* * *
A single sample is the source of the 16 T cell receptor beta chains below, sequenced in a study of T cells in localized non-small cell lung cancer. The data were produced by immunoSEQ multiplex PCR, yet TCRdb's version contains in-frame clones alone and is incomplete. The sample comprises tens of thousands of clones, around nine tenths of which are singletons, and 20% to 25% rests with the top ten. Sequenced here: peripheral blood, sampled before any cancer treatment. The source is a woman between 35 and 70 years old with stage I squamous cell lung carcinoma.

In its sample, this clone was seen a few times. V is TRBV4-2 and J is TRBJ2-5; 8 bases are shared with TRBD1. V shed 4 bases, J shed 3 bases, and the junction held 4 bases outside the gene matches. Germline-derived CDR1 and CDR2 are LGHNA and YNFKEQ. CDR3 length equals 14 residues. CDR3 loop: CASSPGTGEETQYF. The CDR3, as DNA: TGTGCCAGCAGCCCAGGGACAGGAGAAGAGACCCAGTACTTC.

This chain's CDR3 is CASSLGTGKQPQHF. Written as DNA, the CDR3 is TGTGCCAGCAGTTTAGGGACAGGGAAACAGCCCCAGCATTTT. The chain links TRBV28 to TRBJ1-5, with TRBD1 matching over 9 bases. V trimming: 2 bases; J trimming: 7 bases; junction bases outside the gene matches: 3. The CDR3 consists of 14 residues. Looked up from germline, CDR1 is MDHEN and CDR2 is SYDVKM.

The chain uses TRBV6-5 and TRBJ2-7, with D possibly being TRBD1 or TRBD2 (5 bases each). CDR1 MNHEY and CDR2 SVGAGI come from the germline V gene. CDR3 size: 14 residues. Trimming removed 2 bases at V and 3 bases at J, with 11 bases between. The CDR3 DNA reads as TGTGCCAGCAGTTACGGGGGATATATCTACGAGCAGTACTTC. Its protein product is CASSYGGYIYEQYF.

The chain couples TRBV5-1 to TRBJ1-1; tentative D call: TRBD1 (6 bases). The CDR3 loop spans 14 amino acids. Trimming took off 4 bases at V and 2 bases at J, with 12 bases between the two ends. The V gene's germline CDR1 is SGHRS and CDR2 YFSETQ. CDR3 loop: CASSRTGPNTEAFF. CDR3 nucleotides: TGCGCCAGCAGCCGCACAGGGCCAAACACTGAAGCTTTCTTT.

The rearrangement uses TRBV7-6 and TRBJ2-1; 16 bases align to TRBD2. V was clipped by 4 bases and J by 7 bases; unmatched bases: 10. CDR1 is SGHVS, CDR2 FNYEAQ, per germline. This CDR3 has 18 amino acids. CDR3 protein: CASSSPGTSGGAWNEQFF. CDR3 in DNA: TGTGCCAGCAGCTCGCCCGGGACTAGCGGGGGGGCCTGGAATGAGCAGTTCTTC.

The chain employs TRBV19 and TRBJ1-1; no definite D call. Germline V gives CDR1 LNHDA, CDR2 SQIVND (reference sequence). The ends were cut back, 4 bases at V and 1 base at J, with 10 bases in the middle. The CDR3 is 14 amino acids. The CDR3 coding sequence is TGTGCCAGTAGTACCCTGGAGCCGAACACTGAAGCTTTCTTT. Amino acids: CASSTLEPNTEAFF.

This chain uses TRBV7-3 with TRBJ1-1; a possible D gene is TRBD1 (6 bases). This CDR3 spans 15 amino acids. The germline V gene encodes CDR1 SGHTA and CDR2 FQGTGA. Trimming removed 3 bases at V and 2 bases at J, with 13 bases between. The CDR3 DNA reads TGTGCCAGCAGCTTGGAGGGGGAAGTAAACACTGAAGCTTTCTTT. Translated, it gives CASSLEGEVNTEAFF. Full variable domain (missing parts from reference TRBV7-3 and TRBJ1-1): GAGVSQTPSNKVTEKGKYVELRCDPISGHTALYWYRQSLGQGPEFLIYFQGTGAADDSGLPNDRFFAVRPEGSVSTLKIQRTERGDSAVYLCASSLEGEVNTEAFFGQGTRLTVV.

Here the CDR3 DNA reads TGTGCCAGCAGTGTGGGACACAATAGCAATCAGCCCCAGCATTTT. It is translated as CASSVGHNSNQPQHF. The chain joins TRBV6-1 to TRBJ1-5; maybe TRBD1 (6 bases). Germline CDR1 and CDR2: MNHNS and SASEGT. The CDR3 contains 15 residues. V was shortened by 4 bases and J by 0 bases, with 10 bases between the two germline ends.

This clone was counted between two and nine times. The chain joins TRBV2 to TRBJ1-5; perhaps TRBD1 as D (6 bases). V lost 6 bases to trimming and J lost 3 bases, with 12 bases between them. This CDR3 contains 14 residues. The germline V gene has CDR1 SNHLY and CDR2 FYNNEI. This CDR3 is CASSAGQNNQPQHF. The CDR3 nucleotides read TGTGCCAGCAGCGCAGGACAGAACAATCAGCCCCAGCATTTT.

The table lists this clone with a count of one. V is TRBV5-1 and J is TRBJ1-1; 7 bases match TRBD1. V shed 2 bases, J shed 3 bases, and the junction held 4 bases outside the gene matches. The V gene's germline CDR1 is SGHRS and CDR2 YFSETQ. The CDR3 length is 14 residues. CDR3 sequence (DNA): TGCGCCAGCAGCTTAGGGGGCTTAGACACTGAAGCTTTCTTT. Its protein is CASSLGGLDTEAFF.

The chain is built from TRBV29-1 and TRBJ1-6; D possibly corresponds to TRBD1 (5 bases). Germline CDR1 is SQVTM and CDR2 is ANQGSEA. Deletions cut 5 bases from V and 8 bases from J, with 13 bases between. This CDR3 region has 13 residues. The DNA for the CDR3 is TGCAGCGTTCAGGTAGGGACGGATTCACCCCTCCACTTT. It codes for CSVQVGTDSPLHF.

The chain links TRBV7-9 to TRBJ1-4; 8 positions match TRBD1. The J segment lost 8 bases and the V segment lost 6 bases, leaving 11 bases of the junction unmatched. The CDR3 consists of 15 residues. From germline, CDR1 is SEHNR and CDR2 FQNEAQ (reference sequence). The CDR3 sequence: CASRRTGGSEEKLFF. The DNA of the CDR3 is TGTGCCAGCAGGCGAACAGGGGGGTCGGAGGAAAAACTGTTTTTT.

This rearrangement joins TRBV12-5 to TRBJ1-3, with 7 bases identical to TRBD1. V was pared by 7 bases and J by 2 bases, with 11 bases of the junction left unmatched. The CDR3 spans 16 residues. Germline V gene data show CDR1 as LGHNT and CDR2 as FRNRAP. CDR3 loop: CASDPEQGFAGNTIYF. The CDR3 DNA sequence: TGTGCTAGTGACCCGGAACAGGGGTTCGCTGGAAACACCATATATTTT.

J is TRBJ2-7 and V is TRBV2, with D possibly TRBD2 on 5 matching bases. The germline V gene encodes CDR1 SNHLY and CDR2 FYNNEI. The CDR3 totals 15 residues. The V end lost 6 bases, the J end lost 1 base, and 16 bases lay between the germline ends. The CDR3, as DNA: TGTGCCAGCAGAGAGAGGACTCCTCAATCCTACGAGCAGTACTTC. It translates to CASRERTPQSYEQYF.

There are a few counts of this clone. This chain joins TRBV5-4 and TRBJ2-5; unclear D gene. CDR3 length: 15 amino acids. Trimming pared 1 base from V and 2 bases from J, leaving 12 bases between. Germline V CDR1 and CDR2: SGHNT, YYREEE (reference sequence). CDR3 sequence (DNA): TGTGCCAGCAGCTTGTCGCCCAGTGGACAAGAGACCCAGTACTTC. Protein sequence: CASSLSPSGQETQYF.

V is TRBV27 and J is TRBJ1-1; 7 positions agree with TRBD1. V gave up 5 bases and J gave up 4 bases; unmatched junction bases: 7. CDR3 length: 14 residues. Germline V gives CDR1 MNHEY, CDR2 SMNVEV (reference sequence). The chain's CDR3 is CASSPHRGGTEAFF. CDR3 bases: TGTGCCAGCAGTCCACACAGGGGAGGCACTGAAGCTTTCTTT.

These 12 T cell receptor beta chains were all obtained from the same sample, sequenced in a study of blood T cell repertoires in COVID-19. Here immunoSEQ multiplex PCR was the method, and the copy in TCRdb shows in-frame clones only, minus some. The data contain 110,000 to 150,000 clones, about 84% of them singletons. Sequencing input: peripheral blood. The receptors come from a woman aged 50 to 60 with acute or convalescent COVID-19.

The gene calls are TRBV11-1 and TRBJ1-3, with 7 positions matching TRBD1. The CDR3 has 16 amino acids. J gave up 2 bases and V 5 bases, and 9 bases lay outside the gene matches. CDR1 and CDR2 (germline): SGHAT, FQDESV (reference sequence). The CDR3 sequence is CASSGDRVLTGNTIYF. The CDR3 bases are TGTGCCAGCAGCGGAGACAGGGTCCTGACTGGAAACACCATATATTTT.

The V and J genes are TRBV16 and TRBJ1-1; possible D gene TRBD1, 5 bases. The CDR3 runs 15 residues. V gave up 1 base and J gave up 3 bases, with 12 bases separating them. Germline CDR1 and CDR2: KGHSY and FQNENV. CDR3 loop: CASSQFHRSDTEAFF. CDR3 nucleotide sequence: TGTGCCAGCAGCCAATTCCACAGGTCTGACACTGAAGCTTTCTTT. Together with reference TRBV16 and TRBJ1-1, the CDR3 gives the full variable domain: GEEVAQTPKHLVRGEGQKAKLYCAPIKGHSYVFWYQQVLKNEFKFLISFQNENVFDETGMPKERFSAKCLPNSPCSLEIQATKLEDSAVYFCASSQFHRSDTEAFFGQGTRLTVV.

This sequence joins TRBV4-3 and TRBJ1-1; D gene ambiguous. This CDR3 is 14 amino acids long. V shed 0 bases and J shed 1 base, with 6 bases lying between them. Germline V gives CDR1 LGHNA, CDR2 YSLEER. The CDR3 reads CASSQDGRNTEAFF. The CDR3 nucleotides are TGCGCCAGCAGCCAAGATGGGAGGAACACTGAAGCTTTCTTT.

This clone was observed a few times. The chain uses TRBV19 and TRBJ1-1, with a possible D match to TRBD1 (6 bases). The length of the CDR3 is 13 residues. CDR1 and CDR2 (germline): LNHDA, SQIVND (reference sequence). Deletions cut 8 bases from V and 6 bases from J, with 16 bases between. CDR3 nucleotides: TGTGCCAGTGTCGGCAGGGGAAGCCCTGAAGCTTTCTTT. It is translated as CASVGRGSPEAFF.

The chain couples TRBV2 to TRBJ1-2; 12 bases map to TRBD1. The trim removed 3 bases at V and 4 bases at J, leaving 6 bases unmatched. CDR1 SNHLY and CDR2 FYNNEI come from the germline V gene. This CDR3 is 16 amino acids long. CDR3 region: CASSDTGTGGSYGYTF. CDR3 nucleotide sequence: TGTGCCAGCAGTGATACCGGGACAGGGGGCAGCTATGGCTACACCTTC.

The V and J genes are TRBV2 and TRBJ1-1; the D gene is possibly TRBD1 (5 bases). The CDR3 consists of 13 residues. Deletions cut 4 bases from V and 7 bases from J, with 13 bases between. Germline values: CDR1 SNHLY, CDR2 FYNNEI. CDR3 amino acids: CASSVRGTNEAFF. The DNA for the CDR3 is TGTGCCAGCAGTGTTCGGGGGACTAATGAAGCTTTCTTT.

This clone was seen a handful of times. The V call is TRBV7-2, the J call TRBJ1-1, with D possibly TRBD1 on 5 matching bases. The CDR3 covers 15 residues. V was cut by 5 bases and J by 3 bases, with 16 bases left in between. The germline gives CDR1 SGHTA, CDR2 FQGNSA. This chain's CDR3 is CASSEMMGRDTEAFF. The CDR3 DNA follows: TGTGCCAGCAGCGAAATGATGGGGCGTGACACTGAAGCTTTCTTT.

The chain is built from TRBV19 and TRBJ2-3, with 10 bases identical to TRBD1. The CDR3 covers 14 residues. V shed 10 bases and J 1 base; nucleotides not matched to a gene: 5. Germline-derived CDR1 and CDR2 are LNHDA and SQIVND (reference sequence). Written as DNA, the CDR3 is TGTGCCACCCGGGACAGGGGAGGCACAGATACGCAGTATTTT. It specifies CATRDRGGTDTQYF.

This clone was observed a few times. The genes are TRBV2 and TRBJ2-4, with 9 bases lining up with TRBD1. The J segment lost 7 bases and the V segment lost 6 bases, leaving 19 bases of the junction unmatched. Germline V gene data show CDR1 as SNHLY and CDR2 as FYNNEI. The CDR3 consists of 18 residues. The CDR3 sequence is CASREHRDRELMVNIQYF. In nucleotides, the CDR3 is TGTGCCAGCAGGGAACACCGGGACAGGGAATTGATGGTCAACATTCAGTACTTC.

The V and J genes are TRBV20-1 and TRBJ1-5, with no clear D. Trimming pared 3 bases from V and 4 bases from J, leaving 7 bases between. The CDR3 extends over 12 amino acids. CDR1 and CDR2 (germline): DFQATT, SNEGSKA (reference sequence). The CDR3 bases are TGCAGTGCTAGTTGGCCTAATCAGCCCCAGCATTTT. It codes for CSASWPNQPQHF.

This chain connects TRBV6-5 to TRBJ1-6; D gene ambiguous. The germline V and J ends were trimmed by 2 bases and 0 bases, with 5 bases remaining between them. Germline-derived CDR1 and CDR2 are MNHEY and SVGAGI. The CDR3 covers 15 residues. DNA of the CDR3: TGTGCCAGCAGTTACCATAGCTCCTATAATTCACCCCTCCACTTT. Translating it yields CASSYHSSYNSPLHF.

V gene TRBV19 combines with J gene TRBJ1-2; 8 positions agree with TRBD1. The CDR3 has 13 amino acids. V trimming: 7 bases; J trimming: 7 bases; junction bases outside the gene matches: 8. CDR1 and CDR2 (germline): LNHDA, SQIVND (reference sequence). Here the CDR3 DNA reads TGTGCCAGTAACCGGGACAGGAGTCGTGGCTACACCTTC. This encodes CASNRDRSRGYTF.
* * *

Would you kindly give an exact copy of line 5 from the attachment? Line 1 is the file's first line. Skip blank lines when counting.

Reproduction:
The chain couples TRBV5-1 to TRBJ1-1; tentative D call: TRBD1 (6 bases). The CDR3 loop spans 14 amino acids. Trimming took off 4 bases at V and 2 bases at J, with 12 bases between the two ends. The V gene's germline CDR1 is SGHRS and CDR2 YFSETQ. CDR3 loop: CASSRTGPNTEAFF. CDR3 nucleotides: TGCGCCAGCAGCCGCACAGGGCCAAACACTGAAGCTTTCTTT.